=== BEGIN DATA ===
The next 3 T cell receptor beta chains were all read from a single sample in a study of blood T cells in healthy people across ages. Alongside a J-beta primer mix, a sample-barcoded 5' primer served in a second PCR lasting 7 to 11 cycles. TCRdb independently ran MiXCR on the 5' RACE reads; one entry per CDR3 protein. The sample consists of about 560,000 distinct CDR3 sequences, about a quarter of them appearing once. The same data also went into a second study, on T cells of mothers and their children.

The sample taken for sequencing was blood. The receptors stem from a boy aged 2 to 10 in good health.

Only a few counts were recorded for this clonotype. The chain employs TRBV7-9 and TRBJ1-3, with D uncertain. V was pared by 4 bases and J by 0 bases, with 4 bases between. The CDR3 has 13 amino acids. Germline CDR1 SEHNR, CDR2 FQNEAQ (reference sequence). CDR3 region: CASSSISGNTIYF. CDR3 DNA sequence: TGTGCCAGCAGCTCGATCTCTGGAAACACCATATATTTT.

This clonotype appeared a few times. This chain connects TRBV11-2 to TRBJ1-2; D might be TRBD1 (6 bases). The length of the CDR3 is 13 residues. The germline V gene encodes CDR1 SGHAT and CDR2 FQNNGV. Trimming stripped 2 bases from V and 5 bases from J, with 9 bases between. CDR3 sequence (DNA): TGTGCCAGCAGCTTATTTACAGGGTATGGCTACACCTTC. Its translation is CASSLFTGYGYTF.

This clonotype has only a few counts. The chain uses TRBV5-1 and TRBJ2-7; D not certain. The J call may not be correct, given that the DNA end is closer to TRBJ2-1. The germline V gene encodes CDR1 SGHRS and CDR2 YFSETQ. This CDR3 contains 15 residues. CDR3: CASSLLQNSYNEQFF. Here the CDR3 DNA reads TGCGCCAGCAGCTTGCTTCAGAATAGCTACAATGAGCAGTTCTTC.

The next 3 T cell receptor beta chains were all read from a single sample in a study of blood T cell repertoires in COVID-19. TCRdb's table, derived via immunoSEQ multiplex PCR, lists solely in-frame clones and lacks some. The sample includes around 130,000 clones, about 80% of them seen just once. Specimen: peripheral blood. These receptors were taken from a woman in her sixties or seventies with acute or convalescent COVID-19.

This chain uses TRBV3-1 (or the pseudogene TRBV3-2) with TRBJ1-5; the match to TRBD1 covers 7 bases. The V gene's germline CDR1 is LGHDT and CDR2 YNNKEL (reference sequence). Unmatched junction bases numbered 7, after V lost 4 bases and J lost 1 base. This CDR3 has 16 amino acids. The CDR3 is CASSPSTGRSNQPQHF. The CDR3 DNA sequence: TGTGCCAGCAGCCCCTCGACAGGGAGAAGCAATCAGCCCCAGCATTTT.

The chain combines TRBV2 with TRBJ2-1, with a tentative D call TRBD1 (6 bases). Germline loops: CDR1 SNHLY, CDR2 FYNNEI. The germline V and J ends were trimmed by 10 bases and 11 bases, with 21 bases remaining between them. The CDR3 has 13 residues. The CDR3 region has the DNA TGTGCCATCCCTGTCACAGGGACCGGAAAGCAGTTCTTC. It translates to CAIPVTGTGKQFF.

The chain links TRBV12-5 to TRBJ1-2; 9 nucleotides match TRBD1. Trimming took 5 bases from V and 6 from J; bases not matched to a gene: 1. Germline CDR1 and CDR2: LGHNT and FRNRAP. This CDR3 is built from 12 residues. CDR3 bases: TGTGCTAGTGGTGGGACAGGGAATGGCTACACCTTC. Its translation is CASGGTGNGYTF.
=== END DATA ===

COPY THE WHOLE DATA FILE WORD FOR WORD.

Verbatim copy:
The next 3 T cell receptor beta chains were all read from a single sample in a study of blood T cells in healthy people across ages. Alongside a J-beta primer mix, a sample-barcoded 5' primer served in a second PCR lasting 7 to 11 cycles. TCRdb independently ran MiXCR on the 5' RACE reads; one entry per CDR3 protein. The sample consists of about 560,000 distinct CDR3 sequences, about a quarter of them appearing once. The same data also went into a second study, on T cells of mothers and their children.

The sample taken for sequencing was blood. The receptors stem from a boy aged 2 to 10 in good health.

Only a few counts were recorded for this clonotype. The chain employs TRBV7-9 and TRBJ1-3, with D uncertain. V was pared by 4 bases and J by 0 bases, with 4 bases between. The CDR3 has 13 amino acids. Germline CDR1 SEHNR, CDR2 FQNEAQ (reference sequence). CDR3 region: CASSSISGNTIYF. CDR3 DNA sequence: TGTGCCAGCAGCTCGATCTCTGGAAACACCATATATTTT.

This clonotype appeared a few times. This chain connects TRBV11-2 to TRBJ1-2; D might be TRBD1 (6 bases). The length of the CDR3 is 13 residues. The germline V gene encodes CDR1 SGHAT and CDR2 FQNNGV. Trimming stripped 2 bases from V and 5 bases from J, with 9 bases between. CDR3 sequence (DNA): TGTGCCAGCAGCTTATTTACAGGGTATGGCTACACCTTC. Its translation is CASSLFTGYGYTF.

This clonotype has only a few counts. The chain uses TRBV5-1 and TRBJ2-7; D not certain. The J call may not be correct, given that the DNA end is closer to TRBJ2-1. The germline V gene encodes CDR1 SGHRS and CDR2 YFSETQ. This CDR3 contains 15 residues. CDR3: CASSLLQNSYNEQFF. Here the CDR3 DNA reads TGCGCCAGCAGCTTGCTTCAGAATAGCTACAATGAGCAGTTCTTC.

The next 3 T cell receptor beta chains were all read from a single sample in a study of blood T cell repertoires in COVID-19. TCRdb's table, derived via immunoSEQ multiplex PCR, lists solely in-frame clones and lacks some. The sample includes around 130,000 clones, about 80% of them seen just once. Specimen: peripheral blood. These receptors were taken from a woman in her sixties or seventies with acute or convalescent COVID-19.

This chain uses TRBV3-1 (or the pseudogene TRBV3-2) with TRBJ1-5; the match to TRBD1 covers 7 bases. The V gene's germline CDR1 is LGHDT and CDR2 YNNKEL (reference sequence). Unmatched junction bases numbered 7, after V lost 4 bases and J lost 1 base. This CDR3 has 16 amino acids. The CDR3 is CASSPSTGRSNQPQHF. The CDR3 DNA sequence: TGTGCCAGCAGCCCCTCGACAGGGAGAAGCAATCAGCCCCAGCATTTT.

The chain combines TRBV2 with TRBJ2-1, with a tentative D call TRBD1 (6 bases). Germline loops: CDR1 SNHLY, CDR2 FYNNEI. The germline V and J ends were trimmed by 10 bases and 11 bases, with 21 bases remaining between them. The CDR3 has 13 residues. The CDR3 region has the DNA TGTGCCATCCCTGTCACAGGGACCGGAAAGCAGTTCTTC. It translates to CAIPVTGTGKQFF.

The chain links TRBV12-5 to TRBJ1-2; 9 nucleotides match TRBD1. Trimming took 5 bases from V and 6 from J; bases not matched to a gene: 1. Germline CDR1 and CDR2: LGHNT and FRNRAP. This CDR3 is built from 12 residues. CDR3 bases: TGTGCTAGTGGTGGGACAGGGAATGGCTACACCTTC. Its translation is CASGGTGNGYTF.